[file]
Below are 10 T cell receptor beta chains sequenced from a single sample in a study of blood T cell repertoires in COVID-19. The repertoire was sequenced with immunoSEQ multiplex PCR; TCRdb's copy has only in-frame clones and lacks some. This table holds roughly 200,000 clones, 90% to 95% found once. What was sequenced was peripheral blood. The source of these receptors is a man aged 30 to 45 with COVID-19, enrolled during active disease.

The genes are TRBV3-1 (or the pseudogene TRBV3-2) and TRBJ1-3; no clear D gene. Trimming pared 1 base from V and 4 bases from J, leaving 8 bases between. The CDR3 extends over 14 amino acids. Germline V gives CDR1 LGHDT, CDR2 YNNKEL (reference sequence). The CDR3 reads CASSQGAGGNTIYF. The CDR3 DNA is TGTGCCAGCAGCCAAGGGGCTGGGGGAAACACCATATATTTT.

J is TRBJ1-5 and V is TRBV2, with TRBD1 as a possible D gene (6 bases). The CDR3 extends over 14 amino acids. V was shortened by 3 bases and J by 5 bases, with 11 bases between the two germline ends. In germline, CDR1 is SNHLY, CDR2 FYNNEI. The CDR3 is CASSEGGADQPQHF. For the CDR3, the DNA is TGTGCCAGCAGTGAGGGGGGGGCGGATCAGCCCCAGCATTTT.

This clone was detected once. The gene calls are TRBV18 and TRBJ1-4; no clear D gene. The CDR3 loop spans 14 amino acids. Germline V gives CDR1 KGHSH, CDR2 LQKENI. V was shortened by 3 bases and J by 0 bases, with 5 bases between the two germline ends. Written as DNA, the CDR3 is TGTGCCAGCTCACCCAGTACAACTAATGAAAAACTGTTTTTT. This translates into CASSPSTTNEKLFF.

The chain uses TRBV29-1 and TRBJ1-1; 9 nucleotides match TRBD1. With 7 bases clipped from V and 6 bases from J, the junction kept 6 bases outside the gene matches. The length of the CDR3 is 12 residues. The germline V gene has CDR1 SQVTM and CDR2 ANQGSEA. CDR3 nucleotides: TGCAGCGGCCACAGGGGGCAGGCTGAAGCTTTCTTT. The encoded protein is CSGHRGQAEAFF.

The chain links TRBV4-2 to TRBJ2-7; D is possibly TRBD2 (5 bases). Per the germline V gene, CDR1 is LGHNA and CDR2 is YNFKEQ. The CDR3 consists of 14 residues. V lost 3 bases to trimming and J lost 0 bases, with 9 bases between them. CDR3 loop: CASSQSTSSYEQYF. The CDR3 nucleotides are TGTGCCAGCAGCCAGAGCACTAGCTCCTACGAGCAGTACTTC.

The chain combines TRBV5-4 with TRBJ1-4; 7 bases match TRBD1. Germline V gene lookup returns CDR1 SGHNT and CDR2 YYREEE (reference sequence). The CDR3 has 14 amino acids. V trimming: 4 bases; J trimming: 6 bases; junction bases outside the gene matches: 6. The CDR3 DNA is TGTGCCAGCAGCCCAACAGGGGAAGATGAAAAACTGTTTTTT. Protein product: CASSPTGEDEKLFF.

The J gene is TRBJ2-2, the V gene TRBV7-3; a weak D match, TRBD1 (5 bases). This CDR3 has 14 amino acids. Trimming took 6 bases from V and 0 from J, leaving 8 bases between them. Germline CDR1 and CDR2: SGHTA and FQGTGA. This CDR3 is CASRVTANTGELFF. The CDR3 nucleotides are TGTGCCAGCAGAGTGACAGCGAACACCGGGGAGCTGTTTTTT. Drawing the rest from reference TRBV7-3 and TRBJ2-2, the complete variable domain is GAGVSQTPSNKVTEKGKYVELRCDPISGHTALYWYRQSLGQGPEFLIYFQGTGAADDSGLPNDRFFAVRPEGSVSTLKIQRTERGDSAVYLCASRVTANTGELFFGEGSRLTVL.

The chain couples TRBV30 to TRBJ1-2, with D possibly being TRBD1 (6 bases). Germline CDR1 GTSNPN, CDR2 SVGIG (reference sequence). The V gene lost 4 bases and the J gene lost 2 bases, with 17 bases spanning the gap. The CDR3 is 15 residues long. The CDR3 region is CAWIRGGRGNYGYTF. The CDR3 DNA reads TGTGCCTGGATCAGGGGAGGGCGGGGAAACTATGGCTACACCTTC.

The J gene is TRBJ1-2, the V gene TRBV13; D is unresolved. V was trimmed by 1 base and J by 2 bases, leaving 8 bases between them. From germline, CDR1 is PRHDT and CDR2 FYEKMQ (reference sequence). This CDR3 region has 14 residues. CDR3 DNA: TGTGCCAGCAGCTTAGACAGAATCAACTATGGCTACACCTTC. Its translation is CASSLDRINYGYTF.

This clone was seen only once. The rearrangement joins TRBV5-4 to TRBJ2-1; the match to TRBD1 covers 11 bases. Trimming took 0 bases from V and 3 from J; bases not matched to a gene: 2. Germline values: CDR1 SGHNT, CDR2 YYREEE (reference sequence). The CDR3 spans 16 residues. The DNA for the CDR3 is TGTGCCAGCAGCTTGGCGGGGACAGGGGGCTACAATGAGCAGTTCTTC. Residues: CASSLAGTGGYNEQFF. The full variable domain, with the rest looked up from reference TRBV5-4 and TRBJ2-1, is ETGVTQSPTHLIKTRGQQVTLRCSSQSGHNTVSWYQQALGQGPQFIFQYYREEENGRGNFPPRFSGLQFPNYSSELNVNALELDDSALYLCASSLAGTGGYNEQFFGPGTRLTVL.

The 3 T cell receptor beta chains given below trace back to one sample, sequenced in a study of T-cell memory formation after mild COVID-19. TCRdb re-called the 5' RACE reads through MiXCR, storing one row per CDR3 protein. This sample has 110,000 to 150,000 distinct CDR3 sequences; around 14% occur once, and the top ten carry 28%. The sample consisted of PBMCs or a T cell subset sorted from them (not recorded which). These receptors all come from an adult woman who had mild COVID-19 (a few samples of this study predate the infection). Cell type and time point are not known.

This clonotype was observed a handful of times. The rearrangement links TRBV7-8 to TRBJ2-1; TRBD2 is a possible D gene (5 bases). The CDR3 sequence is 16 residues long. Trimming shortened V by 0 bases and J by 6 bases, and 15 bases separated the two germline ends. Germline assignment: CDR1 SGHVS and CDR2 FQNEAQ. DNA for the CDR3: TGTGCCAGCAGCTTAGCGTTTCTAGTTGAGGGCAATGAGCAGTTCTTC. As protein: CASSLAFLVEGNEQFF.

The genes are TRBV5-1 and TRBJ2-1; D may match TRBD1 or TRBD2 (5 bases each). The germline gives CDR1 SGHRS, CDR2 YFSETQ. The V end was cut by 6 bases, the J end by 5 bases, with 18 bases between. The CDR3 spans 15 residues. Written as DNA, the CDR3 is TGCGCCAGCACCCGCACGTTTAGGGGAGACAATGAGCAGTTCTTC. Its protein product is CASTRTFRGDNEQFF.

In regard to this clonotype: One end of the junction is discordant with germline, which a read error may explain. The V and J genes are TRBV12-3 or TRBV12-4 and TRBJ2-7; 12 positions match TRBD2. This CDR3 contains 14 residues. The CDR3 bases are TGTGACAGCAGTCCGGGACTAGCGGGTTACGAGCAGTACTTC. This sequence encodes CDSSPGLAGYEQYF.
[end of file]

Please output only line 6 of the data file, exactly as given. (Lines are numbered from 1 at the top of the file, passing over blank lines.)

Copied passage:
The chain links TRBV4-2 to TRBJ2-7; D is possibly TRBD2 (5 bases). Per the germline V gene, CDR1 is LGHNA and CDR2 is YNFKEQ. The CDR3 consists of 14 residues. V lost 3 bases to trimming and J lost 0 bases, with 9 bases between them. CDR3 loop: CASSQSTSSYEQYF. The CDR3 nucleotides are TGTGCCAGCAGCCAGAGCACTAGCTCCTACGAGCAGTACTTC.